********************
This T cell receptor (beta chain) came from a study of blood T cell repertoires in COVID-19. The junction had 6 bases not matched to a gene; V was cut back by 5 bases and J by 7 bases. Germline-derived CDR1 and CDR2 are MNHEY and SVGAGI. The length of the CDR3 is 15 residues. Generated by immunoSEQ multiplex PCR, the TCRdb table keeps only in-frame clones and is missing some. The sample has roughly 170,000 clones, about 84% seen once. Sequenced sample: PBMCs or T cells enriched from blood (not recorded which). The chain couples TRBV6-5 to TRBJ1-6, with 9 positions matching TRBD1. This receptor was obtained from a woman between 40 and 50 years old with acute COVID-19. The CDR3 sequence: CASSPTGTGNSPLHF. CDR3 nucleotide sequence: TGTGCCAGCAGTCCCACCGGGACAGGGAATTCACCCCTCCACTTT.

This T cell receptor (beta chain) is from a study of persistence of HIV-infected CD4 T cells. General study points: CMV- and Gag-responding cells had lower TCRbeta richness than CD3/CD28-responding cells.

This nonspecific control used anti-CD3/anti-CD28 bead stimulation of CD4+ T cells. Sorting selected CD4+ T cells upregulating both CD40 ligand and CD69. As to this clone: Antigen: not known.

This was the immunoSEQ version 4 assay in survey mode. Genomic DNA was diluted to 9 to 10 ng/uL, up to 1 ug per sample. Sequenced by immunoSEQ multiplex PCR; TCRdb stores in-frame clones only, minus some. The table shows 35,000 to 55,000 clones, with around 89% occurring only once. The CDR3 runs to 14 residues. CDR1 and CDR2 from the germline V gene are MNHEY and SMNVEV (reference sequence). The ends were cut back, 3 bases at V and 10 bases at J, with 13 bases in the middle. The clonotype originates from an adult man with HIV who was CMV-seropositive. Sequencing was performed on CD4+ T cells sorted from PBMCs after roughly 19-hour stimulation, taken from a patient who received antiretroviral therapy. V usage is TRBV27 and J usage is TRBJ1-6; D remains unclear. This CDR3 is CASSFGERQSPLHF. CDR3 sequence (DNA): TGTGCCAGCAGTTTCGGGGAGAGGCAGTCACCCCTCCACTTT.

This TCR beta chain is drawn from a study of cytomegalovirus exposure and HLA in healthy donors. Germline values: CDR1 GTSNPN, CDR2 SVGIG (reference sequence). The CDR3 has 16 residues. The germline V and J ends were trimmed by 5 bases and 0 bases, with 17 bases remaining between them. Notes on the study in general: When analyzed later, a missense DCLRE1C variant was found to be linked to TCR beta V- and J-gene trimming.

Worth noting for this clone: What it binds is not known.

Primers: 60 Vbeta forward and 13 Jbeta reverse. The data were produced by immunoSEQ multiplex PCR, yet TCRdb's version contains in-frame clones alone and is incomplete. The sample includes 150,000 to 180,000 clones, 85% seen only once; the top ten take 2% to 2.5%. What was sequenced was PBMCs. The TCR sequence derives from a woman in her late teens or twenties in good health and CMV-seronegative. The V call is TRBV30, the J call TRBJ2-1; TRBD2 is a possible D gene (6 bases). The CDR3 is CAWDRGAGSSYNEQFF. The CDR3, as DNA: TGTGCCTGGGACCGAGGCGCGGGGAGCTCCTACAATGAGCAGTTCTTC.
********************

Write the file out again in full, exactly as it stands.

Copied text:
This T cell receptor (beta chain) came from a study of blood T cell repertoires in COVID-19. The junction had 6 bases not matched to a gene; V was cut back by 5 bases and J by 7 bases. Germline-derived CDR1 and CDR2 are MNHEY and SVGAGI. The length of the CDR3 is 15 residues. Generated by immunoSEQ multiplex PCR, the TCRdb table keeps only in-frame clones and is missing some. The sample has roughly 170,000 clones, about 84% seen once. Sequenced sample: PBMCs or T cells enriched from blood (not recorded which). The chain couples TRBV6-5 to TRBJ1-6, with 9 positions matching TRBD1. This receptor was obtained from a woman between 40 and 50 years old with acute COVID-19. The CDR3 sequence: CASSPTGTGNSPLHF. CDR3 nucleotide sequence: TGTGCCAGCAGTCCCACCGGGACAGGGAATTCACCCCTCCACTTT.

This T cell receptor (beta chain) is from a study of persistence of HIV-infected CD4 T cells. General study points: CMV- and Gag-responding cells had lower TCRbeta richness than CD3/CD28-responding cells.

This nonspecific control used anti-CD3/anti-CD28 bead stimulation of CD4+ T cells. Sorting selected CD4+ T cells upregulating both CD40 ligand and CD69. As to this clone: Antigen: not known.

This was the immunoSEQ version 4 assay in survey mode. Genomic DNA was diluted to 9 to 10 ng/uL, up to 1 ug per sample. Sequenced by immunoSEQ multiplex PCR; TCRdb stores in-frame clones only, minus some. The table shows 35,000 to 55,000 clones, with around 89% occurring only once. The CDR3 runs to 14 residues. CDR1 and CDR2 from the germline V gene are MNHEY and SMNVEV (reference sequence). The ends were cut back, 3 bases at V and 10 bases at J, with 13 bases in the middle. The clonotype originates from an adult man with HIV who was CMV-seropositive. Sequencing was performed on CD4+ T cells sorted from PBMCs after roughly 19-hour stimulation, taken from a patient who received antiretroviral therapy. V usage is TRBV27 and J usage is TRBJ1-6; D remains unclear. This CDR3 is CASSFGERQSPLHF. CDR3 sequence (DNA): TGTGCCAGCAGTTTCGGGGAGAGGCAGTCACCCCTCCACTTT.

This TCR beta chain is drawn from a study of cytomegalovirus exposure and HLA in healthy donors. Germline values: CDR1 GTSNPN, CDR2 SVGIG (reference sequence). The CDR3 has 16 residues. The germline V and J ends were trimmed by 5 bases and 0 bases, with 17 bases remaining between them. Notes on the study in general: When analyzed later, a missense DCLRE1C variant was found to be linked to TCR beta V- and J-gene trimming.

Worth noting for this clone: What it binds is not known.

Primers: 60 Vbeta forward and 13 Jbeta reverse. The data were produced by immunoSEQ multiplex PCR, yet TCRdb's version contains in-frame clones alone and is incomplete. The sample includes 150,000 to 180,000 clones, 85% seen only once; the top ten take 2% to 2.5%. What was sequenced was PBMCs. The TCR sequence derives from a woman in her late teens or twenties in good health and CMV-seronegative. The V call is TRBV30, the J call TRBJ2-1; TRBD2 is a possible D gene (6 bases). The CDR3 is CAWDRGAGSSYNEQFF. The CDR3, as DNA: TGTGCCTGGGACCGAGGCGCGGGGAGCTCCTACAATGAGCAGTTCTTC.